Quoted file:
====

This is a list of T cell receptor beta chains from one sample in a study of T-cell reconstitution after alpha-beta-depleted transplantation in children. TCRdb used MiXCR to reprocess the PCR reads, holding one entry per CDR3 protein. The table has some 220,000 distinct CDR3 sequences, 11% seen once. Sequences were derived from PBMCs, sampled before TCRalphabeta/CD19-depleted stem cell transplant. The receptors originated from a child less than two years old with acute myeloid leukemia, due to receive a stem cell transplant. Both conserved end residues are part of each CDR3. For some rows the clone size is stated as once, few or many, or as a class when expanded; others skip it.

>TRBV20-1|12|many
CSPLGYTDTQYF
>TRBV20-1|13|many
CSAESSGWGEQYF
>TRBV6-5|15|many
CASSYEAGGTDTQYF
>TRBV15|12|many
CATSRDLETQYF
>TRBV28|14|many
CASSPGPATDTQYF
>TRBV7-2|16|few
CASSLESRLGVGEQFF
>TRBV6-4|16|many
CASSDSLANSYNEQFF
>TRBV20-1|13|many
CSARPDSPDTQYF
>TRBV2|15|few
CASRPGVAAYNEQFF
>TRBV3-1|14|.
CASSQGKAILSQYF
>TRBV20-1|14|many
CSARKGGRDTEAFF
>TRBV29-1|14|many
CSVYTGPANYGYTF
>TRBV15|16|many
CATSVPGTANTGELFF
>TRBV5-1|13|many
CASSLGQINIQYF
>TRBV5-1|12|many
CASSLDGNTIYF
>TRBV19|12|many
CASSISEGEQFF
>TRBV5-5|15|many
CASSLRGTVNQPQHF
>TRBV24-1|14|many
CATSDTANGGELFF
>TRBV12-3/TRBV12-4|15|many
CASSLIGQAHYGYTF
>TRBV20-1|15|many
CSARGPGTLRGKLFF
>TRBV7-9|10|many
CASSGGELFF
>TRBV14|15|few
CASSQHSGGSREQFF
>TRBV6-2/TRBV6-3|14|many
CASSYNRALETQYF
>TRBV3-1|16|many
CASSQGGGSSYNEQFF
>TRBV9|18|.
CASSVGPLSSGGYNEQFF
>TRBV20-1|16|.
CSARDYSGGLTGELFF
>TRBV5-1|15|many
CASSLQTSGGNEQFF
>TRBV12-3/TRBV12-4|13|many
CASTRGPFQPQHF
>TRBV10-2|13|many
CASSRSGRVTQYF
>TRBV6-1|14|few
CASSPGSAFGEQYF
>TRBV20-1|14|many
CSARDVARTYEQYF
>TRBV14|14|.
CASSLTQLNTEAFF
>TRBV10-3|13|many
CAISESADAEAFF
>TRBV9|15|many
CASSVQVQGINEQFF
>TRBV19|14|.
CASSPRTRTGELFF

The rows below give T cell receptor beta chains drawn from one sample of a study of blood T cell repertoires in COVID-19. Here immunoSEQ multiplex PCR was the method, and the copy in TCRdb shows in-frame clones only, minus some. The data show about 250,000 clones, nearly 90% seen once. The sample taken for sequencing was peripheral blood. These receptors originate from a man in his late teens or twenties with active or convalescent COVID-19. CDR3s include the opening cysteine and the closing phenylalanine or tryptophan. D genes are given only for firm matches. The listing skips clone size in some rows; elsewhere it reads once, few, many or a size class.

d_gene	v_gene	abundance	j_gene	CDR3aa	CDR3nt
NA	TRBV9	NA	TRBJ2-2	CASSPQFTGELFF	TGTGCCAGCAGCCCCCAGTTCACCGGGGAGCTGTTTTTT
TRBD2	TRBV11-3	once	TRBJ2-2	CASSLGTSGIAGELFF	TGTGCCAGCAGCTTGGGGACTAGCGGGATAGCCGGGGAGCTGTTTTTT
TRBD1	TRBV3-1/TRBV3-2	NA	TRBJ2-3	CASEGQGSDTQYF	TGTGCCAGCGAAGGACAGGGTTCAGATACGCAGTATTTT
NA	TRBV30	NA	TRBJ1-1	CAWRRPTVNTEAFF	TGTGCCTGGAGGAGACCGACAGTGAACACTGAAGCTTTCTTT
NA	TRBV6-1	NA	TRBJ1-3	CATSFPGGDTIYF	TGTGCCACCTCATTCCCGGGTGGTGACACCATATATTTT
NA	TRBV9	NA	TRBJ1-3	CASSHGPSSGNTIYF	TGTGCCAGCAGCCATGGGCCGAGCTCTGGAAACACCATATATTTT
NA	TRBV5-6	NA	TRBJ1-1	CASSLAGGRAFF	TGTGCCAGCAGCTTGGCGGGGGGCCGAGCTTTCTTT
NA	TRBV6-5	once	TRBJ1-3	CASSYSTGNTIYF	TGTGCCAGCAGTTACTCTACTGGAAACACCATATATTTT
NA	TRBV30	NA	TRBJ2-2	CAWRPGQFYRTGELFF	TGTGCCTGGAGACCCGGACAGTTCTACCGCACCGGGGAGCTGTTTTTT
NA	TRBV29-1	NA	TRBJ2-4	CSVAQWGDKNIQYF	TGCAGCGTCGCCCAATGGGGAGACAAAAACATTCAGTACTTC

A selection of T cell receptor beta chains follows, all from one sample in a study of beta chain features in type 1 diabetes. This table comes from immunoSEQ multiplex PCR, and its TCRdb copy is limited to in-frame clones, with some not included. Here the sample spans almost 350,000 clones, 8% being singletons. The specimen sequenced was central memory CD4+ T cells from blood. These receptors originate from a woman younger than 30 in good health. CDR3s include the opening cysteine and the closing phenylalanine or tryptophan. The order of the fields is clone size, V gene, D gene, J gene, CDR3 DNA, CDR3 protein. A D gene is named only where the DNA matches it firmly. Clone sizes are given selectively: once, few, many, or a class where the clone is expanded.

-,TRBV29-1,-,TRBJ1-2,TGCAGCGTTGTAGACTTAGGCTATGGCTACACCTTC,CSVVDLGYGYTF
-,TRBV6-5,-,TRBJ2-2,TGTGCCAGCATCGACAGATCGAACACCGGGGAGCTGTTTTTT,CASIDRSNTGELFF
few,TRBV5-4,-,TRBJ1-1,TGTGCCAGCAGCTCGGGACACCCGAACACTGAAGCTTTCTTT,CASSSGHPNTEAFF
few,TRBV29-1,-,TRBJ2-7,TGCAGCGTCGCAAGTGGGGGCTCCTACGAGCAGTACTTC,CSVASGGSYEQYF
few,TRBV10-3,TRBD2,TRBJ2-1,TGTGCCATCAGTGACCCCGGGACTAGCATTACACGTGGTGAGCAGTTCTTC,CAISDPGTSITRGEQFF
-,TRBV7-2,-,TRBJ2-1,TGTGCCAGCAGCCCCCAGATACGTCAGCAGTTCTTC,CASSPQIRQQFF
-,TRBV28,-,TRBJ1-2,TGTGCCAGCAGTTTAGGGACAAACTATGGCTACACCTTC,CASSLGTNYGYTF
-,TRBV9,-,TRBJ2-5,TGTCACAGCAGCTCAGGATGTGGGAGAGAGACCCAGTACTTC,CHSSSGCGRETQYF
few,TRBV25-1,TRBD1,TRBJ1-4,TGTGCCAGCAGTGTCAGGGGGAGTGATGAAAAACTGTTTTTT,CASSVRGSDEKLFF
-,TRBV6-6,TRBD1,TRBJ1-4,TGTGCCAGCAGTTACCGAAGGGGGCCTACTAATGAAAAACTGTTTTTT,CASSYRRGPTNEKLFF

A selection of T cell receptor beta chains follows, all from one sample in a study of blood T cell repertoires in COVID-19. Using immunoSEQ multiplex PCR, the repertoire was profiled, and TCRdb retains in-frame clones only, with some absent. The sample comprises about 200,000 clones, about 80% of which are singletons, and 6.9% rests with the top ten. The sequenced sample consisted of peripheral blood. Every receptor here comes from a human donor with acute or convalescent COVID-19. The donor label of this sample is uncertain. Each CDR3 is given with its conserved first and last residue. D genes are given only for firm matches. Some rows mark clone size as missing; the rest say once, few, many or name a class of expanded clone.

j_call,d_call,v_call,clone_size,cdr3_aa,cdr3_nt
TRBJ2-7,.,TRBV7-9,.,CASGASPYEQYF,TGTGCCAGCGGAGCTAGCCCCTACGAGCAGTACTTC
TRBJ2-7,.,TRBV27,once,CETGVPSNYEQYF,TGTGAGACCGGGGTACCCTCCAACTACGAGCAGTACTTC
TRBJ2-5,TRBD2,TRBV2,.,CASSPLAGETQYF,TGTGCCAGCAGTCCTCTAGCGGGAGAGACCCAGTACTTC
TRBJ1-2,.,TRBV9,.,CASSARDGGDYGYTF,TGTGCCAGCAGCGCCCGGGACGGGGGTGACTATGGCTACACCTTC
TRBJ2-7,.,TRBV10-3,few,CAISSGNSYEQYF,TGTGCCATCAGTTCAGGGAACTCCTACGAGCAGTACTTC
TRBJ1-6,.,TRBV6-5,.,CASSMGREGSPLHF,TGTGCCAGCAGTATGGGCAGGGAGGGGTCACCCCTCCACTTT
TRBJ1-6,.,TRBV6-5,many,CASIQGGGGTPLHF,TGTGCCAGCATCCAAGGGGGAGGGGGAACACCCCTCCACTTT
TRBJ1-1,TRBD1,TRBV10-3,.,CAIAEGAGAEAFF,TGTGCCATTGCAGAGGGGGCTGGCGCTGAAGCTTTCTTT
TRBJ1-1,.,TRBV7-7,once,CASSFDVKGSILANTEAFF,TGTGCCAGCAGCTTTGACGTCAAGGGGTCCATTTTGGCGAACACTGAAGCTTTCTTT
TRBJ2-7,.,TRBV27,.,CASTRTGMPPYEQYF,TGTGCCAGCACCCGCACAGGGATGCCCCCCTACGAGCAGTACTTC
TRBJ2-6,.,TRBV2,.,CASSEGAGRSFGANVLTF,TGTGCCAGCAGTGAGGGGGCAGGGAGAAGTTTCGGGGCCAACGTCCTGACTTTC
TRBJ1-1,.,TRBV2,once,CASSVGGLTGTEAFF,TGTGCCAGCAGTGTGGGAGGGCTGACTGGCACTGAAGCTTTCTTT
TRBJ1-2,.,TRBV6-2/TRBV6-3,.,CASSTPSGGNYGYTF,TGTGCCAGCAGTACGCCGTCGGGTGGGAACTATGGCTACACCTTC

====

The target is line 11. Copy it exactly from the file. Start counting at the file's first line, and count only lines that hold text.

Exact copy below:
CASSPGPATDTQYF